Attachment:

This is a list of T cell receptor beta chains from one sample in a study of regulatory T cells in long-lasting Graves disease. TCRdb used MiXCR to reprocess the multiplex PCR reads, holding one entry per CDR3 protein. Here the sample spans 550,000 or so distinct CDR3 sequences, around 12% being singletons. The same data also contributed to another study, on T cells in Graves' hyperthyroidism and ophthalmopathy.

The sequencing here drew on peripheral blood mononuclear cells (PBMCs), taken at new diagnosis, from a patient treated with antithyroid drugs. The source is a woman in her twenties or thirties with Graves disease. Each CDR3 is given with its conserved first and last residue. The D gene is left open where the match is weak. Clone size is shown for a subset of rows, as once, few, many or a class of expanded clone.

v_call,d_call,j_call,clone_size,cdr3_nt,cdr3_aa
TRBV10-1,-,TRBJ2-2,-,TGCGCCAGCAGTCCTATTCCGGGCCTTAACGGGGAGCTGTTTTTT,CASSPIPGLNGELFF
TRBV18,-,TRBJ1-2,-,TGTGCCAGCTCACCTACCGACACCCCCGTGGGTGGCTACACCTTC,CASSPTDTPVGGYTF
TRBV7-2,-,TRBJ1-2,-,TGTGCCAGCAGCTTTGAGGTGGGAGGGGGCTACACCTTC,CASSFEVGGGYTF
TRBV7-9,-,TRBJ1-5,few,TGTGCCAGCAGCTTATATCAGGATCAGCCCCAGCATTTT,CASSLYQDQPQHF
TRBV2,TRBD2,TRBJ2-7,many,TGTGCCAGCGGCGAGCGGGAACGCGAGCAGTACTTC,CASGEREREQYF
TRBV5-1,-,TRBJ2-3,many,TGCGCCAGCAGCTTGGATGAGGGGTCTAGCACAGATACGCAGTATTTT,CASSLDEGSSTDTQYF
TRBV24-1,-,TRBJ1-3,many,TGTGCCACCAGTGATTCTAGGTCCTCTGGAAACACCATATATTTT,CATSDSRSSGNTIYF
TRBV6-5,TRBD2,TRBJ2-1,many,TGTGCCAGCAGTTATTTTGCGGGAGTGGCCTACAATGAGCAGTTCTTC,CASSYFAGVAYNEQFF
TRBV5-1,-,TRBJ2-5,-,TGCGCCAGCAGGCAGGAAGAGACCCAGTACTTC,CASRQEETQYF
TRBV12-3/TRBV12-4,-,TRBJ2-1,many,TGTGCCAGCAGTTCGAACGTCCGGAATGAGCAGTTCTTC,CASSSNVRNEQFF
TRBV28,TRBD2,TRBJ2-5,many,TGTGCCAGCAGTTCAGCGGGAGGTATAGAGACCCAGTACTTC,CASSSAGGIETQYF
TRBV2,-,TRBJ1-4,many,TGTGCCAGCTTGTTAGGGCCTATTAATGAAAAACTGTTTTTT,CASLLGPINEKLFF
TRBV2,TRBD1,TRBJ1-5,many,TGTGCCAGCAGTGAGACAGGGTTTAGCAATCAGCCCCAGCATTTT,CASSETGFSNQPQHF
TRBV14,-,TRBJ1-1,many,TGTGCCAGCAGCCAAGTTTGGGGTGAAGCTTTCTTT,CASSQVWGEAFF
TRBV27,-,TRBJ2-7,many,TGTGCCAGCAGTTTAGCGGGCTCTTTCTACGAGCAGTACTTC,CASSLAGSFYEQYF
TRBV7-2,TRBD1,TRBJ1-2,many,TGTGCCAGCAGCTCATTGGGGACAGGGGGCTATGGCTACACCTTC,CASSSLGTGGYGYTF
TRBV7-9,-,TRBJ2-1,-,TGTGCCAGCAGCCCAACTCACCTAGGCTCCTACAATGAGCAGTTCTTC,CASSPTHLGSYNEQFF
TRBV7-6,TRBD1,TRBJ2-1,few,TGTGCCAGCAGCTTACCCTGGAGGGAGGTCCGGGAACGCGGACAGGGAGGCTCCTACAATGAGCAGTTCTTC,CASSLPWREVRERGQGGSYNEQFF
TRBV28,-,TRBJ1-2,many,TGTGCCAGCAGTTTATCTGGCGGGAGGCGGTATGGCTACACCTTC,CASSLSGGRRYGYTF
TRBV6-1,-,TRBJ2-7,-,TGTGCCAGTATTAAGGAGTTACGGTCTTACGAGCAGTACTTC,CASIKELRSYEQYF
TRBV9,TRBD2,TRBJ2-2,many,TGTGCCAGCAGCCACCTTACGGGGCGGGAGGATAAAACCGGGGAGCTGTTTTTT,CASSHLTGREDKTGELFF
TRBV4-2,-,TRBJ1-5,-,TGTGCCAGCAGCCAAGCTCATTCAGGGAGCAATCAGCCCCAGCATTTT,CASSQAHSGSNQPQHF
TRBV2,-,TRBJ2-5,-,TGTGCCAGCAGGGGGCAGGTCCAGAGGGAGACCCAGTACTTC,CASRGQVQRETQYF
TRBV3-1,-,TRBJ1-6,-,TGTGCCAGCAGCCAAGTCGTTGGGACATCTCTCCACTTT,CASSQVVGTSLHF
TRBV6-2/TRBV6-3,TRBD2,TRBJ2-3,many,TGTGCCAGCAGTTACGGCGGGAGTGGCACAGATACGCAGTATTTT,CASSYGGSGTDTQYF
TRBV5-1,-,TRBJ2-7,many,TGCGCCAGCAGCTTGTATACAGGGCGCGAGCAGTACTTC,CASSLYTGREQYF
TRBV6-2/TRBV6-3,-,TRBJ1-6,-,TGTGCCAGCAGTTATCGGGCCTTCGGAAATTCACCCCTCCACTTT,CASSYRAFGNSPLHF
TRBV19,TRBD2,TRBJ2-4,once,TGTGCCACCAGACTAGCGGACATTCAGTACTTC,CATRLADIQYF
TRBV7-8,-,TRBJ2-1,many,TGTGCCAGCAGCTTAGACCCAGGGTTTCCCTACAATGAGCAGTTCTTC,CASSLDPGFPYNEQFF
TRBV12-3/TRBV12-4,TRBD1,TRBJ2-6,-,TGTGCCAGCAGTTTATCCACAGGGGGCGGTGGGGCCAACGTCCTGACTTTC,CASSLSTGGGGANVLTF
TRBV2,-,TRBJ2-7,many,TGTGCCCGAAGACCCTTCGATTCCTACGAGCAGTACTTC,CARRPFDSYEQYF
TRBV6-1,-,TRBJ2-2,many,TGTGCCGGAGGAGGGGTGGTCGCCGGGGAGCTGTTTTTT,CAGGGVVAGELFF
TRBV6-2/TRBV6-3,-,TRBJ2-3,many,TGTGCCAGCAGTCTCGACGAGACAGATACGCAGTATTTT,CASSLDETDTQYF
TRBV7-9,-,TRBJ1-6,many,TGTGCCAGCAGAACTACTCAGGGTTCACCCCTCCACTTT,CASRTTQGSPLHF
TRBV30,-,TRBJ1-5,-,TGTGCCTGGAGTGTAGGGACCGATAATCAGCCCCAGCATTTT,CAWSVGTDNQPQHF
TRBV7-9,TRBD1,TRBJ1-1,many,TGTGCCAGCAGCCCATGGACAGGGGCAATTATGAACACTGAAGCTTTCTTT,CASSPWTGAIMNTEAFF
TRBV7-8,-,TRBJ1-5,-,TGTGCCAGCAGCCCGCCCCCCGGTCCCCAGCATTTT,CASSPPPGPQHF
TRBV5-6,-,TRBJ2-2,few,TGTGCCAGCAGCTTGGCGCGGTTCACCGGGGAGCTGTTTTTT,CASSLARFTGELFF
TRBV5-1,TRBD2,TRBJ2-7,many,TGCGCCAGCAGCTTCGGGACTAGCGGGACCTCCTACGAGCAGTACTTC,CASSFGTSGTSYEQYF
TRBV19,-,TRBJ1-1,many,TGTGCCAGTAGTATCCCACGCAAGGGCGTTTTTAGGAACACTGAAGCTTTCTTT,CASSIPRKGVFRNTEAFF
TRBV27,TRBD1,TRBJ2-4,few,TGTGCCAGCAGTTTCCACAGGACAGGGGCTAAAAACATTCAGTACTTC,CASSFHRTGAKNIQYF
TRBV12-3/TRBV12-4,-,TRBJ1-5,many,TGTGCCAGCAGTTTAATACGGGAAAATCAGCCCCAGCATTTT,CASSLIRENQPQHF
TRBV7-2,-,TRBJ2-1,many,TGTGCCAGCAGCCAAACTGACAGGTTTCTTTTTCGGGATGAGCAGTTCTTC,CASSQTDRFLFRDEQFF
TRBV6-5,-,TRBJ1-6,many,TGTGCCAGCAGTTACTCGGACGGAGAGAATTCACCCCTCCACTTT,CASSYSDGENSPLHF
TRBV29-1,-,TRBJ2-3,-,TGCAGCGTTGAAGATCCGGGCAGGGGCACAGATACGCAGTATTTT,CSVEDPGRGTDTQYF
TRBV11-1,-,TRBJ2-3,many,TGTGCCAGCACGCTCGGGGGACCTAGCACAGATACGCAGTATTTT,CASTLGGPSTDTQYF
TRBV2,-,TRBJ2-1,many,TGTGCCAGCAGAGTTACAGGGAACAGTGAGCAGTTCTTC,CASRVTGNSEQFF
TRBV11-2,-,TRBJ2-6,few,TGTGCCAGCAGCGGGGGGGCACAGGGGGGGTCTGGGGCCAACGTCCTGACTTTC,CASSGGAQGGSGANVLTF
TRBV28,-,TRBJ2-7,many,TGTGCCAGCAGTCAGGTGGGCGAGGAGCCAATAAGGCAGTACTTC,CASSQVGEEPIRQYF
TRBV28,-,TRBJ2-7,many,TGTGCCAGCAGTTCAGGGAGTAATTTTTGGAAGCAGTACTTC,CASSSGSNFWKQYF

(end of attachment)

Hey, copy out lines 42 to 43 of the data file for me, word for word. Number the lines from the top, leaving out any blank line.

TRBV5-1,TRBD2,TRBJ2-7,many,TGCGCCAGCAGCTTCGGGACTAGCGGGACCTCCTACGAGCAGTACTTC,CASSFGTSGTSYEQYF
TRBV19,-,TRBJ1-1,many,TGTGCCAGTAGTATCCCACGCAAGGGCGTTTTTAGGAACACTGAAGCTTTCTTT,CASSIPRKGVFRNTEAFF